Determinants of smallholders farmers’ participation in collective marketing of maize in the central highlands of Kenya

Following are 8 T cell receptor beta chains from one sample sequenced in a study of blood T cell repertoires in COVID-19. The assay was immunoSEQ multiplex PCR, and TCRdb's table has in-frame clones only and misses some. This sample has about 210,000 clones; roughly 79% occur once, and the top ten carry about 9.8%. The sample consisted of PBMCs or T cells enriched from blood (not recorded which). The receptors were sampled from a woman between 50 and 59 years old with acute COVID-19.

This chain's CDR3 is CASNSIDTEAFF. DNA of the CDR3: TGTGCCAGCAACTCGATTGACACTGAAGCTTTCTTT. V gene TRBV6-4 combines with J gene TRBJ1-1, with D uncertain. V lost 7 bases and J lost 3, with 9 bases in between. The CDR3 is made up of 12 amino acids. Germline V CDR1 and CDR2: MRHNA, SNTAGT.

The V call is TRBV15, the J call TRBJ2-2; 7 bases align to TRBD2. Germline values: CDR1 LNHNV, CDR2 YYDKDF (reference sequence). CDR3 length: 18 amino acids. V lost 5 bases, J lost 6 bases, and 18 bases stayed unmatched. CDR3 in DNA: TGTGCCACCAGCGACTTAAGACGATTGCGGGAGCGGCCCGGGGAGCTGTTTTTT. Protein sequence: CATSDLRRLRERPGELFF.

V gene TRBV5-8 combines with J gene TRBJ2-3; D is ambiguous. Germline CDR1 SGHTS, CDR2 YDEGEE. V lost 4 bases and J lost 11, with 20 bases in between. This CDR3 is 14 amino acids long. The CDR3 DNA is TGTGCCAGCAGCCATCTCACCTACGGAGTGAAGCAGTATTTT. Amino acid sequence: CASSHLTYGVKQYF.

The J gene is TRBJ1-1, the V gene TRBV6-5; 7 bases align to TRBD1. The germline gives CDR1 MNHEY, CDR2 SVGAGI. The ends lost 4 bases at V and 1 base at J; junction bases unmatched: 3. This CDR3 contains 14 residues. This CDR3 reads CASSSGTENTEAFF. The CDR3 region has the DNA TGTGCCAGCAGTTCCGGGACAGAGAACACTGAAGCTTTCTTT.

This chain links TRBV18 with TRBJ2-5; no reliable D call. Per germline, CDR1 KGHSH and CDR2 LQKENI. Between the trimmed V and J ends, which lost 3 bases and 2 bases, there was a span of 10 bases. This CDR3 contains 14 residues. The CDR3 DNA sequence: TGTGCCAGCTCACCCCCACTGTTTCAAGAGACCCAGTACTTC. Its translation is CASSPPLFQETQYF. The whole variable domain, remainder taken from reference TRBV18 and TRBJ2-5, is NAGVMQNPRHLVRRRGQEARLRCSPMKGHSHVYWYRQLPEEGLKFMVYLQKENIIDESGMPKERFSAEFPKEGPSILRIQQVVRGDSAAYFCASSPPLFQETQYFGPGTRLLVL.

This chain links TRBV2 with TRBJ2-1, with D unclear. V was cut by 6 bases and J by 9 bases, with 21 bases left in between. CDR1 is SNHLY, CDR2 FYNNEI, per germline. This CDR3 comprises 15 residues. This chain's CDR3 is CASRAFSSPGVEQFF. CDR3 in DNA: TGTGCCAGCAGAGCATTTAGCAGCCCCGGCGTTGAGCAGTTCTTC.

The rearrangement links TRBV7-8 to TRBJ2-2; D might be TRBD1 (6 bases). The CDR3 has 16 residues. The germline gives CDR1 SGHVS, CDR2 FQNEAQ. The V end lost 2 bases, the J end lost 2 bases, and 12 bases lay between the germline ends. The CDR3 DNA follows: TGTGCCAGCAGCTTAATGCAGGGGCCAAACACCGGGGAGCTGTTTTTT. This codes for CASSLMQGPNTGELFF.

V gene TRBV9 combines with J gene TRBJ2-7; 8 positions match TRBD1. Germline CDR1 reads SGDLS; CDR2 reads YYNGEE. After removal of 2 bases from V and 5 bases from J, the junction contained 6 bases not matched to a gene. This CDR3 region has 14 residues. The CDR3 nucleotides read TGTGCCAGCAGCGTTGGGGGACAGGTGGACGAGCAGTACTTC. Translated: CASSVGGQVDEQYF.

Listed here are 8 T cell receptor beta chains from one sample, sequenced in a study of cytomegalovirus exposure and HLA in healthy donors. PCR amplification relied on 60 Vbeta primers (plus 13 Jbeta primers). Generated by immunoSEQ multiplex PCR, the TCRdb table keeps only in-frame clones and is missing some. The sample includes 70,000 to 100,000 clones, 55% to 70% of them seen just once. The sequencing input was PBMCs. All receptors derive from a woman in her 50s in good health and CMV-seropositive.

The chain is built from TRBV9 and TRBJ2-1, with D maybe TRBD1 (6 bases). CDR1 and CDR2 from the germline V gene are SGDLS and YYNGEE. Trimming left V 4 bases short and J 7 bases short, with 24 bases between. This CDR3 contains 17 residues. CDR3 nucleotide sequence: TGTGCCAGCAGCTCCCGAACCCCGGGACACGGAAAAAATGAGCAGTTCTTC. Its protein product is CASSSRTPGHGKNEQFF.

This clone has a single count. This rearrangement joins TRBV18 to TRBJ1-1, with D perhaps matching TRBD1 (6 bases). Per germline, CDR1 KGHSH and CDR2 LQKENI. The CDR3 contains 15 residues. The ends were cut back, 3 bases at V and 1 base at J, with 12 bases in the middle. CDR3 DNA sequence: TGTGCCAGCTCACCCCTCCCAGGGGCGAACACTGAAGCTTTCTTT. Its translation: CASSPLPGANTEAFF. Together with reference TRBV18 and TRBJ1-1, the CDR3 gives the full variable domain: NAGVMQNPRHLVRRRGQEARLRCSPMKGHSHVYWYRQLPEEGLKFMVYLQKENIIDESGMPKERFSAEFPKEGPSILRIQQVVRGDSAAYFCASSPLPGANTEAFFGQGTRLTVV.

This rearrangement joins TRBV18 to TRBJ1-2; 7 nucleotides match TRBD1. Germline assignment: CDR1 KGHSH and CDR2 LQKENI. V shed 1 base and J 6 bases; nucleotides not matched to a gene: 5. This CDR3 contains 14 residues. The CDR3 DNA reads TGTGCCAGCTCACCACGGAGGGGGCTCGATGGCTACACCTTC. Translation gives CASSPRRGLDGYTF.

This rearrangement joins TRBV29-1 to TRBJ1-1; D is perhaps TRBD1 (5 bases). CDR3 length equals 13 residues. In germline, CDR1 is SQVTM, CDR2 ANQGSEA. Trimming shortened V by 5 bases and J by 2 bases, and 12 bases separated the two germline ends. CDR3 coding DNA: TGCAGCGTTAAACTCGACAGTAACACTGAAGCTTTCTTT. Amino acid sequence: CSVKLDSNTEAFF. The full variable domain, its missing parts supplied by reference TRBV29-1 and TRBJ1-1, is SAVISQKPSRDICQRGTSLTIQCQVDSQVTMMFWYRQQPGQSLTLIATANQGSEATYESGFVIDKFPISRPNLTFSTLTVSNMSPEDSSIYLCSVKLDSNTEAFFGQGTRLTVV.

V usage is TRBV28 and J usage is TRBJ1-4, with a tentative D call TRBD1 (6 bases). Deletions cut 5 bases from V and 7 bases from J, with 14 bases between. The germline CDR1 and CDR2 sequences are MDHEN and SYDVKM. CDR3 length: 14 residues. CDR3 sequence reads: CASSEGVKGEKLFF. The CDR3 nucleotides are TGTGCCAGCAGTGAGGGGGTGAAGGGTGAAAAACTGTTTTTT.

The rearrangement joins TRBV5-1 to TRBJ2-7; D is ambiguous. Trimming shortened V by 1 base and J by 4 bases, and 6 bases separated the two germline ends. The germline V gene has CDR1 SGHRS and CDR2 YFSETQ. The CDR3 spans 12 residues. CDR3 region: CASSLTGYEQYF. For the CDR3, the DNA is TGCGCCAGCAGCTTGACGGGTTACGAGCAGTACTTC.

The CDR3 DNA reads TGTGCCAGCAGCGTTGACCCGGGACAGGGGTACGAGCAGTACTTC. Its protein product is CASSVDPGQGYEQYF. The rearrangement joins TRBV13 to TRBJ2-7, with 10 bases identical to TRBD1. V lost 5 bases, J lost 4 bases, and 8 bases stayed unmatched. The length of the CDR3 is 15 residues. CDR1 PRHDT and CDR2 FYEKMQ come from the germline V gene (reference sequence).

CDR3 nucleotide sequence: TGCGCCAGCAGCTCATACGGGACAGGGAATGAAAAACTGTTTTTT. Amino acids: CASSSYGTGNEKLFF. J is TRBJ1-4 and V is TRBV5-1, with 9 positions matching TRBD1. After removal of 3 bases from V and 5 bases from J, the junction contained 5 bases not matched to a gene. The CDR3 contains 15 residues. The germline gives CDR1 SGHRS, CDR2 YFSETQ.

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Collective marketing has been proposed as a solution to the problem of poor access to markets in developing nations. However, smallholders’ market participation is still limited. This study assessed farmers’ perception of the benefits and challenges in collective marketing, and identified the determinants of smallholder farmers’ participation in collective marketing of maize from 126 households in the central highlands of Kenya. Logistic regression model was used to analyze factors explaining farmers’ participation in collective marketing. The key benefits of collective marketing were better prices and low cost of inputs, while the main challenges were poor infrastructure, disagreement among members and lack of credit. Gender of household head, years of farming experience, training on market information search, keeping records, ability to search market information, marketing group size, extension contact frequency and group meeting frequency were significantly associated with farmers participation in collective marketing. Participation in collective marketing could be improved by targeting women already organized in groups, offering training to households on record keeping, enhanced extension contacts, improving marketing group operations and searching for markets.